A framework for assessing instream supporting ecosystem services based on hydroecological modelling

Sikhululekile Ncube*, Annie Visser, Lindsay Beevers

*Corresponding author for this work

Research output: Contribution to journalArticlepeer-review

Abstract / Description of output

River systems provide diverse ecosystem services (ES), such as flood regulation (regulating), fresh water (provisioning), nutrient cycling (supporting), and recreation (cultural), among others. The construction of infrastructure (e.g., for hydropower, irrigation) enhances the delivery of tangible ES for example food or energy (generally provisioning) tomeet human needs. However, the resulting change to river flows threatens both the ecological health of a river and its ability to provide intangible but vital ES, for example those which support the delivery of other services. Understanding these supporting ES processes in river systems is essential to fully recognise the impact of water resources development on ES delivery. Whilst approaches for assessing instream supporting ES are under development, to date few provide quantitative methods for assessing delivery. Thus, this paper sets out a framework for the assessment of instream supporting ES using hydroecological modelling. It links supporting ES delivery to fluvial hydrological indicators through the use of ecologically relevant hydrological indices andmacroinvertebrate flow preferences. The proposed framework is demonstrated on the Beas River basin (Western Himalayas, India), and is flexible enough to be transferred to a basin-wide model, thereby allowing ES relationships to be accounted for in basin-wide water resources planning.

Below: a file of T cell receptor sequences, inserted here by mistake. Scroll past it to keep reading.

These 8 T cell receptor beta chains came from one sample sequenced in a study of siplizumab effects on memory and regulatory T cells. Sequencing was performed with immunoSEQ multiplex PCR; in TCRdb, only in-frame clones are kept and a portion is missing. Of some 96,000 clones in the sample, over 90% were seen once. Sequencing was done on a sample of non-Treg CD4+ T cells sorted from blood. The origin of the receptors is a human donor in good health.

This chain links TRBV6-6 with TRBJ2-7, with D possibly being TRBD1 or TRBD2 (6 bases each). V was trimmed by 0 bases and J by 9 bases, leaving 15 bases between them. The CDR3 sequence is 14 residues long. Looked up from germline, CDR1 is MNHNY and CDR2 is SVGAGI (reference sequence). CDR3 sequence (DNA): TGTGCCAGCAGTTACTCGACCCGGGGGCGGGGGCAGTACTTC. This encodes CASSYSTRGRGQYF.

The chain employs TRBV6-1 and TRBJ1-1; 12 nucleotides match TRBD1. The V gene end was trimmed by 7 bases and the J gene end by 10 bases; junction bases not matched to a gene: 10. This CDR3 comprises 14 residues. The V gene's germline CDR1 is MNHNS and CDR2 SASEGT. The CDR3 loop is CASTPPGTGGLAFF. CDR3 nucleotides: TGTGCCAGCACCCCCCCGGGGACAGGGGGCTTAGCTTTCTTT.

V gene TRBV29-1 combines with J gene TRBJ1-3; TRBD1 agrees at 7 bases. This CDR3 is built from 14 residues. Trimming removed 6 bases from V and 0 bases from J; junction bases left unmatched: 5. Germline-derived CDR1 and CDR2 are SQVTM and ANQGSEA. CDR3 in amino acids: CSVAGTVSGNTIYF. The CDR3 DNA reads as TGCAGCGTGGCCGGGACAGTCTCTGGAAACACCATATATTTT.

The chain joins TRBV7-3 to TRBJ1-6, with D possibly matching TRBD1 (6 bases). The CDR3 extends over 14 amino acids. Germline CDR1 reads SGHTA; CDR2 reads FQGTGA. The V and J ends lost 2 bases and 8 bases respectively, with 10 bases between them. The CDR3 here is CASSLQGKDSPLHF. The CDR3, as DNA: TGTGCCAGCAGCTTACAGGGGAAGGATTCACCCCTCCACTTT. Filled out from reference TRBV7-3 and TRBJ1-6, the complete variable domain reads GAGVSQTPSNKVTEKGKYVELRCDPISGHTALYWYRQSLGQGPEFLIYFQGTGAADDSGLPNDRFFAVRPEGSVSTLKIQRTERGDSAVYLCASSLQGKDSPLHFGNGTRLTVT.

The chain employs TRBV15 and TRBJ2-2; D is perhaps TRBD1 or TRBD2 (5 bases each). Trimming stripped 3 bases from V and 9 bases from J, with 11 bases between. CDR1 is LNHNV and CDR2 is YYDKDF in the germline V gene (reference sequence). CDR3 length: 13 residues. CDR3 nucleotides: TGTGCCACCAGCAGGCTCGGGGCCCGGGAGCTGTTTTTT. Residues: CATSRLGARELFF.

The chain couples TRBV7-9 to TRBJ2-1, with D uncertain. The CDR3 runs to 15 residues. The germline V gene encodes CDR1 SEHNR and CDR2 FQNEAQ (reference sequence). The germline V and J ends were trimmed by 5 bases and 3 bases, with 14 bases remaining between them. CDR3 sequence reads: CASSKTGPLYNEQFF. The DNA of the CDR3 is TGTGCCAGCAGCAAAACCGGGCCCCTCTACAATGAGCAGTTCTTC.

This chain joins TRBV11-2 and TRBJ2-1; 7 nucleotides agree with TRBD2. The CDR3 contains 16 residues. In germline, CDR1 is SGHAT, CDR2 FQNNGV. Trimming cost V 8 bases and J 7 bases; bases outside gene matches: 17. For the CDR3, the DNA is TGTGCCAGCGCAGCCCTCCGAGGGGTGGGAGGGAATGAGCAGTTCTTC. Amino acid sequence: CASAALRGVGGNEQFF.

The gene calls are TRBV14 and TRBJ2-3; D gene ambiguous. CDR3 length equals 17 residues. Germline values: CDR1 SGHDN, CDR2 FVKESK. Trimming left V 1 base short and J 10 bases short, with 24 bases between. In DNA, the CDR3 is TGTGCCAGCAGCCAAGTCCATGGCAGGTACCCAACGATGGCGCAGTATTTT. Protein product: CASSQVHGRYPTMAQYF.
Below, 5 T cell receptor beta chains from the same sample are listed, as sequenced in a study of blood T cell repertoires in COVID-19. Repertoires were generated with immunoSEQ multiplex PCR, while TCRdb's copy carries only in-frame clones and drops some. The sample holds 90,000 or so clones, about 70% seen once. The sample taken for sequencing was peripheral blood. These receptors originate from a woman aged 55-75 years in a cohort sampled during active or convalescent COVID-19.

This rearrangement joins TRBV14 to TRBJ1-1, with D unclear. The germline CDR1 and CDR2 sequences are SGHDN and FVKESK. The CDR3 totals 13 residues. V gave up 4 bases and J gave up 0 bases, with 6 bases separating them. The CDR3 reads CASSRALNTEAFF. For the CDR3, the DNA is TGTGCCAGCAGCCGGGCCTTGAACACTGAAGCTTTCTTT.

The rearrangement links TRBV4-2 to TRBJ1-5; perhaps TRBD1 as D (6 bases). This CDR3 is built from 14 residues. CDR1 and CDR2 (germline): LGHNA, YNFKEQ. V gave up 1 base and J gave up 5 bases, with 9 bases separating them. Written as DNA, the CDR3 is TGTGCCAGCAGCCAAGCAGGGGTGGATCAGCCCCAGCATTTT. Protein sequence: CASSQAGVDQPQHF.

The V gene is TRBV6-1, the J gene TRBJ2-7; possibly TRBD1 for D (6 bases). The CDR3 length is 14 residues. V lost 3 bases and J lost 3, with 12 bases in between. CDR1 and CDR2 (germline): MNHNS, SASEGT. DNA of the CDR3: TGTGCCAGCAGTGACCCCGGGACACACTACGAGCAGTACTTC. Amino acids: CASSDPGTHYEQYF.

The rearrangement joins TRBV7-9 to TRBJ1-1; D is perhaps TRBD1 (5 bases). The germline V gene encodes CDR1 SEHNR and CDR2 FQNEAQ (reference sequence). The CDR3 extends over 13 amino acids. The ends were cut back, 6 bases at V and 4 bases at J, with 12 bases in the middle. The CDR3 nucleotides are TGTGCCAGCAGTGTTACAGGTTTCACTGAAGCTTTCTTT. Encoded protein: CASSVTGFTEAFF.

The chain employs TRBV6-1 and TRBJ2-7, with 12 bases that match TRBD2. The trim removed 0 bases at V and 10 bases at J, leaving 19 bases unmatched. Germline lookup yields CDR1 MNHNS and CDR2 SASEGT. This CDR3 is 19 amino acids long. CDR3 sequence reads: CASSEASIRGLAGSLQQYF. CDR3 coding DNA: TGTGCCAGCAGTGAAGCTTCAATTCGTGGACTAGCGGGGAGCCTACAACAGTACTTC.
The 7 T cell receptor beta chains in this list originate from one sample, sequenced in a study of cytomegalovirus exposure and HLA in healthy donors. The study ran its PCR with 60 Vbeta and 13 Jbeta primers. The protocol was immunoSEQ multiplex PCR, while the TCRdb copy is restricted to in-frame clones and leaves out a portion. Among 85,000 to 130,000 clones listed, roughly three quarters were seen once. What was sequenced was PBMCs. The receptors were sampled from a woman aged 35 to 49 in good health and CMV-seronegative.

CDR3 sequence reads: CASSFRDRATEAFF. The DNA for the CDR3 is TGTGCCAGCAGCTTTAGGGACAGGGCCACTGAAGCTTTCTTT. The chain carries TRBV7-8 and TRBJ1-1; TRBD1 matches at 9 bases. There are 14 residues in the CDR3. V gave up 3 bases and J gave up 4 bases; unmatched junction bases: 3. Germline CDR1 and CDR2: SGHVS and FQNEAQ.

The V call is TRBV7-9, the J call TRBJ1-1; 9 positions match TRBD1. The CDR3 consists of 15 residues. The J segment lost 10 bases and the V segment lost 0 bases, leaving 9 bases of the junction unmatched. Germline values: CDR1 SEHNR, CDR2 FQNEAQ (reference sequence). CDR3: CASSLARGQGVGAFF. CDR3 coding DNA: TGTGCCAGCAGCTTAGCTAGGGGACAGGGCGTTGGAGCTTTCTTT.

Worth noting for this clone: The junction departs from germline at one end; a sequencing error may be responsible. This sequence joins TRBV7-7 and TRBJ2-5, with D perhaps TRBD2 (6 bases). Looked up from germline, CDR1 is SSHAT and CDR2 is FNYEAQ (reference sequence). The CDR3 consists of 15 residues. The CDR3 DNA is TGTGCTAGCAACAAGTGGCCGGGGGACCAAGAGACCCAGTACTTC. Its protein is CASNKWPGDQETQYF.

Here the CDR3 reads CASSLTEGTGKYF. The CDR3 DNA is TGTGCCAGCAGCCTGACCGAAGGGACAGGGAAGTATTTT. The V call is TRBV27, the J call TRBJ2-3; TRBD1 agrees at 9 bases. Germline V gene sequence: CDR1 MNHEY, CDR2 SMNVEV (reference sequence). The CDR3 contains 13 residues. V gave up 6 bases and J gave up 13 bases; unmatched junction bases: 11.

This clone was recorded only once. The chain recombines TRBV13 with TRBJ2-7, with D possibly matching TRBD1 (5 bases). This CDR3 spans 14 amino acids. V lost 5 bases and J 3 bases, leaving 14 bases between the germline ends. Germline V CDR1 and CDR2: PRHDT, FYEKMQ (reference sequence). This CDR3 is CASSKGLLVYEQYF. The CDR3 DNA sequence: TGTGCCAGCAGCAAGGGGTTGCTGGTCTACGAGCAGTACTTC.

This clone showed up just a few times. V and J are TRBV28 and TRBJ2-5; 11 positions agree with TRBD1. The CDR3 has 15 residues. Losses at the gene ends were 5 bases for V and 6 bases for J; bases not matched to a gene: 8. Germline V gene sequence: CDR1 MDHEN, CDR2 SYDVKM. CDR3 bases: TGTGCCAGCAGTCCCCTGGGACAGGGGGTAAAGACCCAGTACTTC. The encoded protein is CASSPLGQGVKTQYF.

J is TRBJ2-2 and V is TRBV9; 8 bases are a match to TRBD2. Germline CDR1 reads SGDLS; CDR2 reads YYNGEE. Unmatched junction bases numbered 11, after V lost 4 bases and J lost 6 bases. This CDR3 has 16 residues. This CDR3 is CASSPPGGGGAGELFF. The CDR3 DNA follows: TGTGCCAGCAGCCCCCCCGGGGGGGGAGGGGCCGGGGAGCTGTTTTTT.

Original languageEnglish
Article number1247
JournalWater (Switzerland)
Issue number9
Publication statusPublished - 14 Sept 2018

Keywords / Materials (for Non-textual outputs)

  • Flow regime
  • Hydroecological modelling
  • Macroinvertebrates
  • River systems
  • Supporting ecosystem services
  • Water resources development


Dive into the research topics of 'A framework for assessing instream supporting ecosystem services based on hydroecological modelling'. Together they form a unique fingerprint.

Cite this